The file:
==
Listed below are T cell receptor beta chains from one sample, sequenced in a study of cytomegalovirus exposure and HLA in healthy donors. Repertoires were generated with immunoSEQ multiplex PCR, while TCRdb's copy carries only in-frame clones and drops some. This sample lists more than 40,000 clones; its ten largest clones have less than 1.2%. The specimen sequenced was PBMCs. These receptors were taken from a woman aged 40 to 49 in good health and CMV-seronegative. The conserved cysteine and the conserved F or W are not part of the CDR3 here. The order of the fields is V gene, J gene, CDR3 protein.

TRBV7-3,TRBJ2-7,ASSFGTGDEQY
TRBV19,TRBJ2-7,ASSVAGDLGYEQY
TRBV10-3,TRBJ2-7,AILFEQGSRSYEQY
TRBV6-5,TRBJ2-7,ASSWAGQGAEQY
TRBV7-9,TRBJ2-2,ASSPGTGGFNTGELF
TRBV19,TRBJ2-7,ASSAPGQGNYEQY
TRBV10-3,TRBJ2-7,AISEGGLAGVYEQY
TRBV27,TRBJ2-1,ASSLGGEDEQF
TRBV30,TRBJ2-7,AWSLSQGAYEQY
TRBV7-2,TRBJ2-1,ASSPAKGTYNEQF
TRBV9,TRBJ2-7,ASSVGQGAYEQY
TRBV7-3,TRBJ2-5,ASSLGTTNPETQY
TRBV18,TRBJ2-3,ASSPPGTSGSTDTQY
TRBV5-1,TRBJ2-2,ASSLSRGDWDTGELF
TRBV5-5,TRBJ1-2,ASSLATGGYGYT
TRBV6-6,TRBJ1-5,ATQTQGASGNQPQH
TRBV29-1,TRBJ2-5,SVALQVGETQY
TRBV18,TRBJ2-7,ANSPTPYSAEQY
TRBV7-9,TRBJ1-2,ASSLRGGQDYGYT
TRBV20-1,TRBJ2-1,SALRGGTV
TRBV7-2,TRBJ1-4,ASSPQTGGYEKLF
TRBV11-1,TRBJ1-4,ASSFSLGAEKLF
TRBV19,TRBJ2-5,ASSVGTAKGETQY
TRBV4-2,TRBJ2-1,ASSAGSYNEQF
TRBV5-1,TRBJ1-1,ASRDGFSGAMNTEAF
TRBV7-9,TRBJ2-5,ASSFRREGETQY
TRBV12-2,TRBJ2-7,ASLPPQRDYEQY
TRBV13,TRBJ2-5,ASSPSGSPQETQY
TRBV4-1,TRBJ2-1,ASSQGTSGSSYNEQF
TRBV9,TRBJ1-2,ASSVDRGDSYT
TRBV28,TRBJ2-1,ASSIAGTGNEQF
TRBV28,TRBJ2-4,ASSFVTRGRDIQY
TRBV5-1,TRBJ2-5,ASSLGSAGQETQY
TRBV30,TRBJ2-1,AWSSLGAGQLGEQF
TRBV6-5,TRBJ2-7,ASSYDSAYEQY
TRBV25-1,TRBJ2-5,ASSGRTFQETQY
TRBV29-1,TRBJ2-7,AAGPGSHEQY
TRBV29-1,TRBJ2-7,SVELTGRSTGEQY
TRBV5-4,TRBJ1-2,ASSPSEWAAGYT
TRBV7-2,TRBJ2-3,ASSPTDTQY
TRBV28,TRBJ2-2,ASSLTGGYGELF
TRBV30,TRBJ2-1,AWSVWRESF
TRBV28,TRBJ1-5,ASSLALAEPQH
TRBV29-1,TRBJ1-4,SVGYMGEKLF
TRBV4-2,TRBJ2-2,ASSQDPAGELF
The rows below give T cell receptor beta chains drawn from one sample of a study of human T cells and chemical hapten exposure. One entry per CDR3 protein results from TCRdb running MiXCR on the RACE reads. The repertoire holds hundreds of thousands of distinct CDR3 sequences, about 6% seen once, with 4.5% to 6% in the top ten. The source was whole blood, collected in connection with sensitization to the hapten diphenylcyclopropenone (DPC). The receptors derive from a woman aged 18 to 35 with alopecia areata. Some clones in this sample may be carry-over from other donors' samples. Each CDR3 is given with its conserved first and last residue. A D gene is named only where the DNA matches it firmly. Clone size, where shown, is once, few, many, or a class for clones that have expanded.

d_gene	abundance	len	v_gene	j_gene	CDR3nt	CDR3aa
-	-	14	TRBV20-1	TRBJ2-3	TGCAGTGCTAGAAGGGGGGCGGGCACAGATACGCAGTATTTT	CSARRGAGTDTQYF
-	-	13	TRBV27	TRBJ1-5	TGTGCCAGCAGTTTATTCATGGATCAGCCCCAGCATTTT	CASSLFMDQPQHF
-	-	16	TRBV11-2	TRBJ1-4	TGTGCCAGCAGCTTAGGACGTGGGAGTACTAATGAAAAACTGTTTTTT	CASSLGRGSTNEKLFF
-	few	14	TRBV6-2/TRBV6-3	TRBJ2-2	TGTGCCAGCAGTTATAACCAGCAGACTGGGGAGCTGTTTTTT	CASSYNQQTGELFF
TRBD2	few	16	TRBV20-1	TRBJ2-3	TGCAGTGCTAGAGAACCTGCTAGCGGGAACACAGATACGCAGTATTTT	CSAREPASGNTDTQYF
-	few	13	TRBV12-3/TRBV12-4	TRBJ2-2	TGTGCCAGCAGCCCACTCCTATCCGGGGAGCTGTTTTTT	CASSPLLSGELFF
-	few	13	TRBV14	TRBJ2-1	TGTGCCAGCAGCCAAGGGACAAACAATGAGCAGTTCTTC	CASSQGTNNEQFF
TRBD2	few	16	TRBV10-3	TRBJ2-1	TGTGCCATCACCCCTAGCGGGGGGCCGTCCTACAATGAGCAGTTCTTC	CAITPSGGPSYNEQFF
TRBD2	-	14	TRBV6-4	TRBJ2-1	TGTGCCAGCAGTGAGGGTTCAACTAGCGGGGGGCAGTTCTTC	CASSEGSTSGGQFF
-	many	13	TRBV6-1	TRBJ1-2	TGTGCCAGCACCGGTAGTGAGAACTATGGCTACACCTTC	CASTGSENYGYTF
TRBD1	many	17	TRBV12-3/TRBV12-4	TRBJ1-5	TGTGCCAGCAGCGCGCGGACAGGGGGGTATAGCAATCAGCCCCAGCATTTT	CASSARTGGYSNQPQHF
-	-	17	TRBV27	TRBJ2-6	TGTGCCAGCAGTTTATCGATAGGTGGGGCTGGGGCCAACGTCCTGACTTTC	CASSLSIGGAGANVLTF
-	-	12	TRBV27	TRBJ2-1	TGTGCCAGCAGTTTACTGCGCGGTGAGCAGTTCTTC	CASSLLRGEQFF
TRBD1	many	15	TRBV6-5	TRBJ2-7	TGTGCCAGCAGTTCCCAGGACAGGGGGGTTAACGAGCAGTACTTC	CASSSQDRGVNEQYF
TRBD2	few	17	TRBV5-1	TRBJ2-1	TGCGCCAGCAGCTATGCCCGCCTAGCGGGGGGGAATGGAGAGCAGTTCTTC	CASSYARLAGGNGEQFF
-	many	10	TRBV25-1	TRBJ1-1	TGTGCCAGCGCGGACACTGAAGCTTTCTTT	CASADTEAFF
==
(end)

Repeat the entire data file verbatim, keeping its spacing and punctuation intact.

Listed below are T cell receptor beta chains from one sample, sequenced in a study of cytomegalovirus exposure and HLA in healthy donors. Repertoires were generated with immunoSEQ multiplex PCR, while TCRdb's copy carries only in-frame clones and drops some. This sample lists more than 40,000 clones; its ten largest clones have less than 1.2%. The specimen sequenced was PBMCs. These receptors were taken from a woman aged 40 to 49 in good health and CMV-seronegative. The conserved cysteine and the conserved F or W are not part of the CDR3 here. The order of the fields is V gene, J gene, CDR3 protein.

TRBV7-3,TRBJ2-7,ASSFGTGDEQY
TRBV19,TRBJ2-7,ASSVAGDLGYEQY
TRBV10-3,TRBJ2-7,AILFEQGSRSYEQY
TRBV6-5,TRBJ2-7,ASSWAGQGAEQY
TRBV7-9,TRBJ2-2,ASSPGTGGFNTGELF
TRBV19,TRBJ2-7,ASSAPGQGNYEQY
TRBV10-3,TRBJ2-7,AISEGGLAGVYEQY
TRBV27,TRBJ2-1,ASSLGGEDEQF
TRBV30,TRBJ2-7,AWSLSQGAYEQY
TRBV7-2,TRBJ2-1,ASSPAKGTYNEQF
TRBV9,TRBJ2-7,ASSVGQGAYEQY
TRBV7-3,TRBJ2-5,ASSLGTTNPETQY
TRBV18,TRBJ2-3,ASSPPGTSGSTDTQY
TRBV5-1,TRBJ2-2,ASSLSRGDWDTGELF
TRBV5-5,TRBJ1-2,ASSLATGGYGYT
TRBV6-6,TRBJ1-5,ATQTQGASGNQPQH
TRBV29-1,TRBJ2-5,SVALQVGETQY
TRBV18,TRBJ2-7,ANSPTPYSAEQY
TRBV7-9,TRBJ1-2,ASSLRGGQDYGYT
TRBV20-1,TRBJ2-1,SALRGGTV
TRBV7-2,TRBJ1-4,ASSPQTGGYEKLF
TRBV11-1,TRBJ1-4,ASSFSLGAEKLF
TRBV19,TRBJ2-5,ASSVGTAKGETQY
TRBV4-2,TRBJ2-1,ASSAGSYNEQF
TRBV5-1,TRBJ1-1,ASRDGFSGAMNTEAF
TRBV7-9,TRBJ2-5,ASSFRREGETQY
TRBV12-2,TRBJ2-7,ASLPPQRDYEQY
TRBV13,TRBJ2-5,ASSPSGSPQETQY
TRBV4-1,TRBJ2-1,ASSQGTSGSSYNEQF
TRBV9,TRBJ1-2,ASSVDRGDSYT
TRBV28,TRBJ2-1,ASSIAGTGNEQF
TRBV28,TRBJ2-4,ASSFVTRGRDIQY
TRBV5-1,TRBJ2-5,ASSLGSAGQETQY
TRBV30,TRBJ2-1,AWSSLGAGQLGEQF
TRBV6-5,TRBJ2-7,ASSYDSAYEQY
TRBV25-1,TRBJ2-5,ASSGRTFQETQY
TRBV29-1,TRBJ2-7,AAGPGSHEQY
TRBV29-1,TRBJ2-7,SVELTGRSTGEQY
TRBV5-4,TRBJ1-2,ASSPSEWAAGYT
TRBV7-2,TRBJ2-3,ASSPTDTQY
TRBV28,TRBJ2-2,ASSLTGGYGELF
TRBV30,TRBJ2-1,AWSVWRESF
TRBV28,TRBJ1-5,ASSLALAEPQH
TRBV29-1,TRBJ1-4,SVGYMGEKLF
TRBV4-2,TRBJ2-2,ASSQDPAGELF
The rows below give T cell receptor beta chains drawn from one sample of a study of human T cells and chemical hapten exposure. One entry per CDR3 protein results from TCRdb running MiXCR on the RACE reads. The repertoire holds hundreds of thousands of distinct CDR3 sequences, about 6% seen once, with 4.5% to 6% in the top ten. The source was whole blood, collected in connection with sensitization to the hapten diphenylcyclopropenone (DPC). The receptors derive from a woman aged 18 to 35 with alopecia areata. Some clones in this sample may be carry-over from other donors' samples. Each CDR3 is given with its conserved first and last residue. A D gene is named only where the DNA matches it firmly. Clone size, where shown, is once, few, many, or a class for clones that have expanded.

d_gene	abundance	len	v_gene	j_gene	CDR3nt	CDR3aa
-	-	14	TRBV20-1	TRBJ2-3	TGCAGTGCTAGAAGGGGGGCGGGCACAGATACGCAGTATTTT	CSARRGAGTDTQYF
-	-	13	TRBV27	TRBJ1-5	TGTGCCAGCAGTTTATTCATGGATCAGCCCCAGCATTTT	CASSLFMDQPQHF
-	-	16	TRBV11-2	TRBJ1-4	TGTGCCAGCAGCTTAGGACGTGGGAGTACTAATGAAAAACTGTTTTTT	CASSLGRGSTNEKLFF
-	few	14	TRBV6-2/TRBV6-3	TRBJ2-2	TGTGCCAGCAGTTATAACCAGCAGACTGGGGAGCTGTTTTTT	CASSYNQQTGELFF
TRBD2	few	16	TRBV20-1	TRBJ2-3	TGCAGTGCTAGAGAACCTGCTAGCGGGAACACAGATACGCAGTATTTT	CSAREPASGNTDTQYF
-	few	13	TRBV12-3/TRBV12-4	TRBJ2-2	TGTGCCAGCAGCCCACTCCTATCCGGGGAGCTGTTTTTT	CASSPLLSGELFF
-	few	13	TRBV14	TRBJ2-1	TGTGCCAGCAGCCAAGGGACAAACAATGAGCAGTTCTTC	CASSQGTNNEQFF
TRBD2	few	16	TRBV10-3	TRBJ2-1	TGTGCCATCACCCCTAGCGGGGGGCCGTCCTACAATGAGCAGTTCTTC	CAITPSGGPSYNEQFF
TRBD2	-	14	TRBV6-4	TRBJ2-1	TGTGCCAGCAGTGAGGGTTCAACTAGCGGGGGGCAGTTCTTC	CASSEGSTSGGQFF
-	many	13	TRBV6-1	TRBJ1-2	TGTGCCAGCACCGGTAGTGAGAACTATGGCTACACCTTC	CASTGSENYGYTF
TRBD1	many	17	TRBV12-3/TRBV12-4	TRBJ1-5	TGTGCCAGCAGCGCGCGGACAGGGGGGTATAGCAATCAGCCCCAGCATTTT	CASSARTGGYSNQPQHF
-	-	17	TRBV27	TRBJ2-6	TGTGCCAGCAGTTTATCGATAGGTGGGGCTGGGGCCAACGTCCTGACTTTC	CASSLSIGGAGANVLTF
-	-	12	TRBV27	TRBJ2-1	TGTGCCAGCAGTTTACTGCGCGGTGAGCAGTTCTTC	CASSLLRGEQFF
TRBD1	many	15	TRBV6-5	TRBJ2-7	TGTGCCAGCAGTTCCCAGGACAGGGGGGTTAACGAGCAGTACTTC	CASSSQDRGVNEQYF
TRBD2	few	17	TRBV5-1	TRBJ2-1	TGCGCCAGCAGCTATGCCCGCCTAGCGGGGGGGAATGGAGAGCAGTTCTTC	CASSYARLAGGNGEQFF
-	many	10	TRBV25-1	TRBJ1-1	TGTGCCAGCGCGGACACTGAAGCTTTCTTT	CASADTEAFF